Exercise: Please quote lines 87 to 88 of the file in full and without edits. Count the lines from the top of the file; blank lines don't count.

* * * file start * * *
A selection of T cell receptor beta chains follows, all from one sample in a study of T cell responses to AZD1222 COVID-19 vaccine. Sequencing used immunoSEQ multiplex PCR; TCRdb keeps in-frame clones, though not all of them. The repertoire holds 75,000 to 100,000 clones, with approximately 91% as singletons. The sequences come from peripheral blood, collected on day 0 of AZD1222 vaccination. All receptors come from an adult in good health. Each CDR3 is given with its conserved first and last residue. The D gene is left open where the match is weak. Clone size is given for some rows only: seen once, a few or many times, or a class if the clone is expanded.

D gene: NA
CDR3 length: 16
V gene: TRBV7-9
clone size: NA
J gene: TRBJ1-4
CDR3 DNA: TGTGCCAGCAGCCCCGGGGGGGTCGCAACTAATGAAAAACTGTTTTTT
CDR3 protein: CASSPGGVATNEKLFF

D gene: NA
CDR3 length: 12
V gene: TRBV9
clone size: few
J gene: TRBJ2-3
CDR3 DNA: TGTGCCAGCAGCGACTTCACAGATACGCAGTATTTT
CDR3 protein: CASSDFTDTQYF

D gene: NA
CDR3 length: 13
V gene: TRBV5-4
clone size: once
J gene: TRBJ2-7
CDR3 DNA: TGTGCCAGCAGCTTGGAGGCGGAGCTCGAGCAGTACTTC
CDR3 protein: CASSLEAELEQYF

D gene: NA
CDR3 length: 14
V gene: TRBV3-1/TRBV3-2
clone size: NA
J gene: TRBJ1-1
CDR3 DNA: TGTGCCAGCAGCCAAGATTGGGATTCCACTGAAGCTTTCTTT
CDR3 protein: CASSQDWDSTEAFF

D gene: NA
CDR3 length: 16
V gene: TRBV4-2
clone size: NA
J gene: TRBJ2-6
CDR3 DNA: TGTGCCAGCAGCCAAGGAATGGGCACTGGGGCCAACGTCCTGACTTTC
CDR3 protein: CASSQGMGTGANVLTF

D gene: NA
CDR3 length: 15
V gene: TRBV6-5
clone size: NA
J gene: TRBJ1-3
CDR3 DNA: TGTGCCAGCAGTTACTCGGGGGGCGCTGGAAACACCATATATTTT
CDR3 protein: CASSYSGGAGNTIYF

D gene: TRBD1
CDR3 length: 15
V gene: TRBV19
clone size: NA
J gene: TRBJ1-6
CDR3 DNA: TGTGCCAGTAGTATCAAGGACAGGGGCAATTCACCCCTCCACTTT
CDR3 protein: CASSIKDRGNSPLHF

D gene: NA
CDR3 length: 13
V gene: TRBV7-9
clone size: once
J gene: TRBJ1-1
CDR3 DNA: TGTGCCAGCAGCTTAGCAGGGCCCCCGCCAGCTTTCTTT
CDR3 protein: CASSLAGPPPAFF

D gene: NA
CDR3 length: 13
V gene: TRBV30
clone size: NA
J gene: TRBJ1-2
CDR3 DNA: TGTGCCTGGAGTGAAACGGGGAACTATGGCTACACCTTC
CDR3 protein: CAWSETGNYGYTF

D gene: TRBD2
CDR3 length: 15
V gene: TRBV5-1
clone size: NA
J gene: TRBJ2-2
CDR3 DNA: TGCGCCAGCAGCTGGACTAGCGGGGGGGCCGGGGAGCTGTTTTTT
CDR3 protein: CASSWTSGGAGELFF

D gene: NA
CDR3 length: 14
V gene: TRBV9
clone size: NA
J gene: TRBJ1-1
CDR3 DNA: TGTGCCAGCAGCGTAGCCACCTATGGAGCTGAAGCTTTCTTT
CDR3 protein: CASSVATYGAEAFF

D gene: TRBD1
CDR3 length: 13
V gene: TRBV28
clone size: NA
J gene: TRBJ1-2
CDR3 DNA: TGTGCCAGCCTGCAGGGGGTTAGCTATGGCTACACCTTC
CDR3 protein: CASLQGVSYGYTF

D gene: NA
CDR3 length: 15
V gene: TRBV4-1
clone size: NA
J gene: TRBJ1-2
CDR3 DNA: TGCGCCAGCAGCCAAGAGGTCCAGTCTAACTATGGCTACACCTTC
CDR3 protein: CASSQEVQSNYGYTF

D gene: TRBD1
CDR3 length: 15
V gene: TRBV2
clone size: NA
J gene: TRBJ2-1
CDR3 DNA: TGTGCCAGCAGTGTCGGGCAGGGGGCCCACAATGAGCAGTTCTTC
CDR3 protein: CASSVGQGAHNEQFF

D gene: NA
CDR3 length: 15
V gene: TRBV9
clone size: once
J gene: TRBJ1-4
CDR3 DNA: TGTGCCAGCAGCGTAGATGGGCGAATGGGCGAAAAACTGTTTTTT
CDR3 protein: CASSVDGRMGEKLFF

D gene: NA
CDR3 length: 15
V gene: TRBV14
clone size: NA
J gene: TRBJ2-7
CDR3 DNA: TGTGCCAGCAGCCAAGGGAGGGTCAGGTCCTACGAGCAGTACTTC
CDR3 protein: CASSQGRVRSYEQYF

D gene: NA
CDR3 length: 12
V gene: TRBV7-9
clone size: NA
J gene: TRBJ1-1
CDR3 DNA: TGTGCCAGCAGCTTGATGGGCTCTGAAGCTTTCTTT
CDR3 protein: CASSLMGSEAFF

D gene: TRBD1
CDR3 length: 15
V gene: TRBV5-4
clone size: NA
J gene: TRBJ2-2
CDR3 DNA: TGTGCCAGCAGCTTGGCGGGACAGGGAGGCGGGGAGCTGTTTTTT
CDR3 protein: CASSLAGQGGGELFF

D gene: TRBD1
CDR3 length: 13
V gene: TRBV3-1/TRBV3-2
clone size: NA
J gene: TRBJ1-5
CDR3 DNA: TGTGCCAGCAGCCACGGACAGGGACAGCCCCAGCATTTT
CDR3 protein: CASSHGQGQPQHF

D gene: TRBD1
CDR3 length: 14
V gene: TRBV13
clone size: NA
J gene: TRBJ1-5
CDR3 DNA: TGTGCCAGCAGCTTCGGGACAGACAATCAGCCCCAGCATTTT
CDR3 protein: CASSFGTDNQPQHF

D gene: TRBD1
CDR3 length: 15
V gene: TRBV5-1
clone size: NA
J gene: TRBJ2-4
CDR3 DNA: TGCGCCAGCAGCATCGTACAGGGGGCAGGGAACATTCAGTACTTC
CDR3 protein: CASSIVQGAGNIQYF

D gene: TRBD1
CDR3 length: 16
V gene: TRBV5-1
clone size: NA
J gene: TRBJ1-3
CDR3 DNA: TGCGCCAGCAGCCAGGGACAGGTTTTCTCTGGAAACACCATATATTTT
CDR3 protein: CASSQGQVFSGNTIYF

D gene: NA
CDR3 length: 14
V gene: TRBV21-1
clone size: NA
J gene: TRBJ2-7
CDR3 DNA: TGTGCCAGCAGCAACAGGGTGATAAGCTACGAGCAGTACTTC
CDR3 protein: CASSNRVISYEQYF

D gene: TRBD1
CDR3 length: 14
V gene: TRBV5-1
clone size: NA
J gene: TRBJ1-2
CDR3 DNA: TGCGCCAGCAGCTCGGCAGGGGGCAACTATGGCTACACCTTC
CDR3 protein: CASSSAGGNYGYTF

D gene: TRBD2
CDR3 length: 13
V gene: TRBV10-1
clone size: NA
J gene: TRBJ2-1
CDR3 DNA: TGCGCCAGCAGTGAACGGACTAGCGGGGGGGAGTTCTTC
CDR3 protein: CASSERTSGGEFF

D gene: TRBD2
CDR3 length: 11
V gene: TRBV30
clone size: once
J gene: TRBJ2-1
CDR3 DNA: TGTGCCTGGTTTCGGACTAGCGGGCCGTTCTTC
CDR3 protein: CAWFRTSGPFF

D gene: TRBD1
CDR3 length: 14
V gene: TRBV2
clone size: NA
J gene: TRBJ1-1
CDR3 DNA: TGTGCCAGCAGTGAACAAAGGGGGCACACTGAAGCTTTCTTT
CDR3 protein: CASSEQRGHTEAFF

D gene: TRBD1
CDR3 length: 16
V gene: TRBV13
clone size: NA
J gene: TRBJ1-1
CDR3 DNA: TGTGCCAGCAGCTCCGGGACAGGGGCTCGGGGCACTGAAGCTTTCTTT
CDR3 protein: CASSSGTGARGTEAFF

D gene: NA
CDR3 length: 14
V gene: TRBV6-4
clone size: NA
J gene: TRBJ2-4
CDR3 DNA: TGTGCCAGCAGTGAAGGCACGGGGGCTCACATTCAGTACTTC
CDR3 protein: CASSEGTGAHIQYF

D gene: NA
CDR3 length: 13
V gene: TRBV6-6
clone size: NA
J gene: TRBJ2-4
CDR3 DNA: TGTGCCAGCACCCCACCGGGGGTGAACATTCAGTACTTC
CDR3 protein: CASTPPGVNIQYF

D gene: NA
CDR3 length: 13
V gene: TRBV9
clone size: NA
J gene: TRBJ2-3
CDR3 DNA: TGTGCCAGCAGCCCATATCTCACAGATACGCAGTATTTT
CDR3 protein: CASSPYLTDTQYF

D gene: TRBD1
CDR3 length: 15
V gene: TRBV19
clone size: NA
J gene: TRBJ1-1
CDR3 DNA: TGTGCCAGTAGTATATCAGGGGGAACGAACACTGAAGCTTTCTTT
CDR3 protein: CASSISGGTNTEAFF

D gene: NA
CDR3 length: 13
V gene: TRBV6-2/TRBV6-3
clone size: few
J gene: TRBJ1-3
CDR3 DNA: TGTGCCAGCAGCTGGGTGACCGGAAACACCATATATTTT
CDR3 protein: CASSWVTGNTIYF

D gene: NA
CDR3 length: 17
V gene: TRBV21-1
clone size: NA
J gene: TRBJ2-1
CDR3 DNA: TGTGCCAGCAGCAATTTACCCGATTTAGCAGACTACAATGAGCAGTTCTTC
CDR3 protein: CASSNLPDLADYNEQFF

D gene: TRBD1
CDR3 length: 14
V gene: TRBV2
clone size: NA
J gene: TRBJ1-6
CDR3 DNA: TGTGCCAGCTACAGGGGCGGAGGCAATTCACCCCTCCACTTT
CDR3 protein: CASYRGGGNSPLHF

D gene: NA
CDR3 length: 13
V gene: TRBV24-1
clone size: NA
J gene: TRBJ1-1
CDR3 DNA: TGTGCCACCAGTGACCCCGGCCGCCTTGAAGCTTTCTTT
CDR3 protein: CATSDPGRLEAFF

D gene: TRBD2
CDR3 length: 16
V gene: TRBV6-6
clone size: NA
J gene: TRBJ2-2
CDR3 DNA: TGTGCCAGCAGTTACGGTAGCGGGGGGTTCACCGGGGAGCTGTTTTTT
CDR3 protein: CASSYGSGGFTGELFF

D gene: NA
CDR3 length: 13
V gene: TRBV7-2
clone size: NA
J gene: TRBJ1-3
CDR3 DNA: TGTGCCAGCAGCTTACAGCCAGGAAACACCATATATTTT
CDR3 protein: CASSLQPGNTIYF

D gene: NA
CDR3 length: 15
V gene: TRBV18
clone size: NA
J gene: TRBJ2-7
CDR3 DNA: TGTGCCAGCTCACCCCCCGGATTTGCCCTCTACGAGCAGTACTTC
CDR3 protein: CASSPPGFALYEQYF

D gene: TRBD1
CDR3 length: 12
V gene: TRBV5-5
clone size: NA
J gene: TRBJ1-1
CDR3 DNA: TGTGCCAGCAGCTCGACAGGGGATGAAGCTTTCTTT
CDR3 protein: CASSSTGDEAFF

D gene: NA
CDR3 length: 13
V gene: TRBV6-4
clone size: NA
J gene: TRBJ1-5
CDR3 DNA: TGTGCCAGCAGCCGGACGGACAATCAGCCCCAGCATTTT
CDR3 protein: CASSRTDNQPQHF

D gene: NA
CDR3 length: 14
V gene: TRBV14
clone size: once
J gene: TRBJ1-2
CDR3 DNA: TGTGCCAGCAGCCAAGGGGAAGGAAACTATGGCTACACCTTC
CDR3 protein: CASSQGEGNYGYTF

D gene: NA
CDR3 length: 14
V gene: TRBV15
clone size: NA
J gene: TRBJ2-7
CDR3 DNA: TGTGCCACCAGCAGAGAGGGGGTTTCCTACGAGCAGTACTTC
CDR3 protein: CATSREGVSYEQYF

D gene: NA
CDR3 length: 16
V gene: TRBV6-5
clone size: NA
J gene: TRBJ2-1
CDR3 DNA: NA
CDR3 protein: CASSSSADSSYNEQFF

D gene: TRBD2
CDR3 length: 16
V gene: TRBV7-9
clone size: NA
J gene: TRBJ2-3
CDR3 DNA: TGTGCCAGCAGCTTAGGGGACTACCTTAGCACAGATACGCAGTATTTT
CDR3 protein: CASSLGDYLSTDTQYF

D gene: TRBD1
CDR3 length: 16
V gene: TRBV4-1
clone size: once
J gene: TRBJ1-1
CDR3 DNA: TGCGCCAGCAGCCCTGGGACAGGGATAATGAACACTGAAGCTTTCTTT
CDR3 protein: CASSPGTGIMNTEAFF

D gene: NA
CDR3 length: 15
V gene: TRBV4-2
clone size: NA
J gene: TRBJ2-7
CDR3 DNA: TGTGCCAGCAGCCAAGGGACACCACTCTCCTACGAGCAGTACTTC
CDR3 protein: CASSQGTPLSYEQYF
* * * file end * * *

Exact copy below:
CDR3 length: 15
V gene: TRBV4-1